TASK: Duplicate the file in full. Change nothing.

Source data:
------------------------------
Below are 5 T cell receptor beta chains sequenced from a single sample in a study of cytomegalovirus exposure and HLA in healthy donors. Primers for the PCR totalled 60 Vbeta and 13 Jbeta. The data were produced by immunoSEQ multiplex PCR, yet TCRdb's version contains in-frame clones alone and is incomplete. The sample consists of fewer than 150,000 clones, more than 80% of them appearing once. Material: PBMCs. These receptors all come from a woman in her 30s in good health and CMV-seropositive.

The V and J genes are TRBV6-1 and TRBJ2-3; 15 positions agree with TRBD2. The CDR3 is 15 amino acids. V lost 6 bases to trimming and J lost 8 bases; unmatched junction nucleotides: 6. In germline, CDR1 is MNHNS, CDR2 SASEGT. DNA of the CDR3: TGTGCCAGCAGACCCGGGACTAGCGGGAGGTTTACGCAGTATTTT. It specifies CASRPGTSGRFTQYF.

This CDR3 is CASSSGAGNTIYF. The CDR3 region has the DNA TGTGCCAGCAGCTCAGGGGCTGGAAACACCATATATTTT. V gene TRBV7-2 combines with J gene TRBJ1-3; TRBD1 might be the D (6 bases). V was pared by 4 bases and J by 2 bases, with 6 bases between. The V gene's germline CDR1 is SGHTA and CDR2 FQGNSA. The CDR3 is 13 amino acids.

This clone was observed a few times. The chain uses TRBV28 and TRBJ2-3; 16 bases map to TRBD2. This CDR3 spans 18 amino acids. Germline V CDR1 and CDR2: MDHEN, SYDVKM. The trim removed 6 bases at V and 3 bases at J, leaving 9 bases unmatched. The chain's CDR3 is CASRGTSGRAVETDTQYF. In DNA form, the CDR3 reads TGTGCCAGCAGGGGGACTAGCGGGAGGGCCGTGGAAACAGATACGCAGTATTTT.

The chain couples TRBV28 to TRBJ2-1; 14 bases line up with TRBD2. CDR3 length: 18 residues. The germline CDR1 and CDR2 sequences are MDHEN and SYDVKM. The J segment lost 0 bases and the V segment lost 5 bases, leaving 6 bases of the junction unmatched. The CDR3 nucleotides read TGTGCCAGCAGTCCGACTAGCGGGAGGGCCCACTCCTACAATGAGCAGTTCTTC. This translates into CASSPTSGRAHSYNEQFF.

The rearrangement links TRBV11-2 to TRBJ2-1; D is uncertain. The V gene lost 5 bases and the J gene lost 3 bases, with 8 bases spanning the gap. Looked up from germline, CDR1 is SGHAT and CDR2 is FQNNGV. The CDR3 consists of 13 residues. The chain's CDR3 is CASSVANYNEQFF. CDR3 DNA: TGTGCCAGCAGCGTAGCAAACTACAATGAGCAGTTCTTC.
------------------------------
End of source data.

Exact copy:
Below are 5 T cell receptor beta chains sequenced from a single sample in a study of cytomegalovirus exposure and HLA in healthy donors. Primers for the PCR totalled 60 Vbeta and 13 Jbeta. The data were produced by immunoSEQ multiplex PCR, yet TCRdb's version contains in-frame clones alone and is incomplete. The sample consists of fewer than 150,000 clones, more than 80% of them appearing once. Material: PBMCs. These receptors all come from a woman in her 30s in good health and CMV-seropositive.

The V and J genes are TRBV6-1 and TRBJ2-3; 15 positions agree with TRBD2. The CDR3 is 15 amino acids. V lost 6 bases to trimming and J lost 8 bases; unmatched junction nucleotides: 6. In germline, CDR1 is MNHNS, CDR2 SASEGT. DNA of the CDR3: TGTGCCAGCAGACCCGGGACTAGCGGGAGGTTTACGCAGTATTTT. It specifies CASRPGTSGRFTQYF.

This CDR3 is CASSSGAGNTIYF. The CDR3 region has the DNA TGTGCCAGCAGCTCAGGGGCTGGAAACACCATATATTTT. V gene TRBV7-2 combines with J gene TRBJ1-3; TRBD1 might be the D (6 bases). V was pared by 4 bases and J by 2 bases, with 6 bases between. The V gene's germline CDR1 is SGHTA and CDR2 FQGNSA. The CDR3 is 13 amino acids.

This clone was observed a few times. The chain uses TRBV28 and TRBJ2-3; 16 bases map to TRBD2. This CDR3 spans 18 amino acids. Germline V CDR1 and CDR2: MDHEN, SYDVKM. The trim removed 6 bases at V and 3 bases at J, leaving 9 bases unmatched. The chain's CDR3 is CASRGTSGRAVETDTQYF. In DNA form, the CDR3 reads TGTGCCAGCAGGGGGACTAGCGGGAGGGCCGTGGAAACAGATACGCAGTATTTT.

The chain couples TRBV28 to TRBJ2-1; 14 bases line up with TRBD2. CDR3 length: 18 residues. The germline CDR1 and CDR2 sequences are MDHEN and SYDVKM. The J segment lost 0 bases and the V segment lost 5 bases, leaving 6 bases of the junction unmatched. The CDR3 nucleotides read TGTGCCAGCAGTCCGACTAGCGGGAGGGCCCACTCCTACAATGAGCAGTTCTTC. This translates into CASSPTSGRAHSYNEQFF.

The rearrangement links TRBV11-2 to TRBJ2-1; D is uncertain. The V gene lost 5 bases and the J gene lost 3 bases, with 8 bases spanning the gap. Looked up from germline, CDR1 is SGHAT and CDR2 is FQNNGV. The CDR3 consists of 13 residues. The chain's CDR3 is CASSVANYNEQFF. CDR3 DNA: TGTGCCAGCAGCGTAGCAAACTACAATGAGCAGTTCTTC.